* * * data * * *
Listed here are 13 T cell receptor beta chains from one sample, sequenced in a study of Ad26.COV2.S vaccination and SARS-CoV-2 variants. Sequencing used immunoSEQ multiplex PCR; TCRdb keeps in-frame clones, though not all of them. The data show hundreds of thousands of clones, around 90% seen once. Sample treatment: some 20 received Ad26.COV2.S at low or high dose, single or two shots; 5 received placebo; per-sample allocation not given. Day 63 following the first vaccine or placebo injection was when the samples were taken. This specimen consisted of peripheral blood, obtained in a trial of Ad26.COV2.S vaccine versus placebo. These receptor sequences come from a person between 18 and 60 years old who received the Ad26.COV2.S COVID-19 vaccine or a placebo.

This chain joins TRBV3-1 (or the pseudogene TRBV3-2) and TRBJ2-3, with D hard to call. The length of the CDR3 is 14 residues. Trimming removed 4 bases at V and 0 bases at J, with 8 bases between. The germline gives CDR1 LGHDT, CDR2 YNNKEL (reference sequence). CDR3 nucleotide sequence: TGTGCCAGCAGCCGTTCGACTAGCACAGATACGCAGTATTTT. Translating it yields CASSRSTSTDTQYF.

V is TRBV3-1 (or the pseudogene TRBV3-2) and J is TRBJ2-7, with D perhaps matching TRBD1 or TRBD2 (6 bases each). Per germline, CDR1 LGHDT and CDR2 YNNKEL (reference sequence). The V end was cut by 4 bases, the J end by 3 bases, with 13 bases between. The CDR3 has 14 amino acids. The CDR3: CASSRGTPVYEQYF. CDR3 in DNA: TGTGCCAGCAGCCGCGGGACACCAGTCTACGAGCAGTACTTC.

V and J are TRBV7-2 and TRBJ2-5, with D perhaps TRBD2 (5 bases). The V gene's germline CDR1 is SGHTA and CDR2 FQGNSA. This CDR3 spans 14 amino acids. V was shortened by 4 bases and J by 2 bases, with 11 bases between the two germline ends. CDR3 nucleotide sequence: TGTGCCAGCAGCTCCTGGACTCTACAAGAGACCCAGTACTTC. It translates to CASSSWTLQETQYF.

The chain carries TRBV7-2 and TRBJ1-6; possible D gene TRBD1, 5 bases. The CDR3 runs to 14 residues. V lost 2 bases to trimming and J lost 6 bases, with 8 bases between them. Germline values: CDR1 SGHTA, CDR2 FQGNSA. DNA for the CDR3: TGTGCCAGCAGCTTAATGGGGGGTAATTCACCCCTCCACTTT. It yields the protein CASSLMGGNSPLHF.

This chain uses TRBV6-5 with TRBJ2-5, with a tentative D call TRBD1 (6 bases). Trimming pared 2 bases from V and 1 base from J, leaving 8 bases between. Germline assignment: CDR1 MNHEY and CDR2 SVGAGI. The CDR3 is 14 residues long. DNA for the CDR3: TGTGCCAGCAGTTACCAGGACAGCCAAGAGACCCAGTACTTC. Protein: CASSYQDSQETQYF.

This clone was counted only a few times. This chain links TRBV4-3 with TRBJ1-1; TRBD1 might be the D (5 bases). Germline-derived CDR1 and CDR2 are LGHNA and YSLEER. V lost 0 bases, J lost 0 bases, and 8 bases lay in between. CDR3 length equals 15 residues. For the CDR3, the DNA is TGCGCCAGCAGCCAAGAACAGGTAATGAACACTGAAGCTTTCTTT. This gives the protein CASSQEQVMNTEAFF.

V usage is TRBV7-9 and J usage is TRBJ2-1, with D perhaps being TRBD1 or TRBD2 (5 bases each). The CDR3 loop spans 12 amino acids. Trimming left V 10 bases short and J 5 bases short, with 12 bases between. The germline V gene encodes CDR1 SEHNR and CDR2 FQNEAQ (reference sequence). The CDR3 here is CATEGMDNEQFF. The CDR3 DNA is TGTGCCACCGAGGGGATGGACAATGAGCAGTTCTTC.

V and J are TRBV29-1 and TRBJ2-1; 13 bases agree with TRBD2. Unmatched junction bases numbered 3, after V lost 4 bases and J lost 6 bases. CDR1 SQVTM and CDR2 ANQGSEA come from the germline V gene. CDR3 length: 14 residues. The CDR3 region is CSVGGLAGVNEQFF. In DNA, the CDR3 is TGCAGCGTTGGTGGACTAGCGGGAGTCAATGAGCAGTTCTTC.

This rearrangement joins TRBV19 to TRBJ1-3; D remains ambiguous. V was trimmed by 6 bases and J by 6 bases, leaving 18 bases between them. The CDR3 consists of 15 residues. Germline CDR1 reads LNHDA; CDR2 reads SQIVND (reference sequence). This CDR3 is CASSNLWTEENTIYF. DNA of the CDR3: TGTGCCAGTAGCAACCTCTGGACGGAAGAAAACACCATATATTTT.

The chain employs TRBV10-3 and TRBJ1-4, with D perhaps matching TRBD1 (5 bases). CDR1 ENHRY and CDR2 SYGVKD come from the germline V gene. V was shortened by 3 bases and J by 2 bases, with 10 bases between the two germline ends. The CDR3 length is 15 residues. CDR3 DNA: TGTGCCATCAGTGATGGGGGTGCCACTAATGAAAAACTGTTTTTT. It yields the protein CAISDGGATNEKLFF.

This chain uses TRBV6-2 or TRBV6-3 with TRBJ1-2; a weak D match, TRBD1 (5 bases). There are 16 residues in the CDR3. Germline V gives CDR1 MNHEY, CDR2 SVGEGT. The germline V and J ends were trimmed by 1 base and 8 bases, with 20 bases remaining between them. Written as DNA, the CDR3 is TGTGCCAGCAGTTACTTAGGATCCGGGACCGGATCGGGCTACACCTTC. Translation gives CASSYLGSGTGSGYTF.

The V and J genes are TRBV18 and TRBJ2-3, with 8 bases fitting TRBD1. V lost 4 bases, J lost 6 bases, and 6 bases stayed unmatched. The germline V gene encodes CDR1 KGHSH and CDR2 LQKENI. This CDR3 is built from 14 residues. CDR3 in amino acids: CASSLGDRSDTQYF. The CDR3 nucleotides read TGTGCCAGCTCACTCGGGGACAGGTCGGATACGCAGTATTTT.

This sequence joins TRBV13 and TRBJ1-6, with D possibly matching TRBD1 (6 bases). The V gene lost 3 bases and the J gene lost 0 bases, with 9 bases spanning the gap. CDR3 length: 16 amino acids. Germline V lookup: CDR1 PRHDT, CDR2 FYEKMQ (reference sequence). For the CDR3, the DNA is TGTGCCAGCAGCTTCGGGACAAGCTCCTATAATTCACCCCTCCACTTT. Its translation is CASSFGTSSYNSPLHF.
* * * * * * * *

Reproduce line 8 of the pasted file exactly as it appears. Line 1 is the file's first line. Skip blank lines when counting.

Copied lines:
V usage is TRBV7-9 and J usage is TRBJ2-1, with D perhaps being TRBD1 or TRBD2 (5 bases each). The CDR3 loop spans 12 amino acids. Trimming left V 10 bases short and J 5 bases short, with 12 bases between. The germline V gene encodes CDR1 SEHNR and CDR2 FQNEAQ (reference sequence). The CDR3 here is CATEGMDNEQFF. The CDR3 DNA is TGTGCCACCGAGGGGATGGACAATGAGCAGTTCTTC.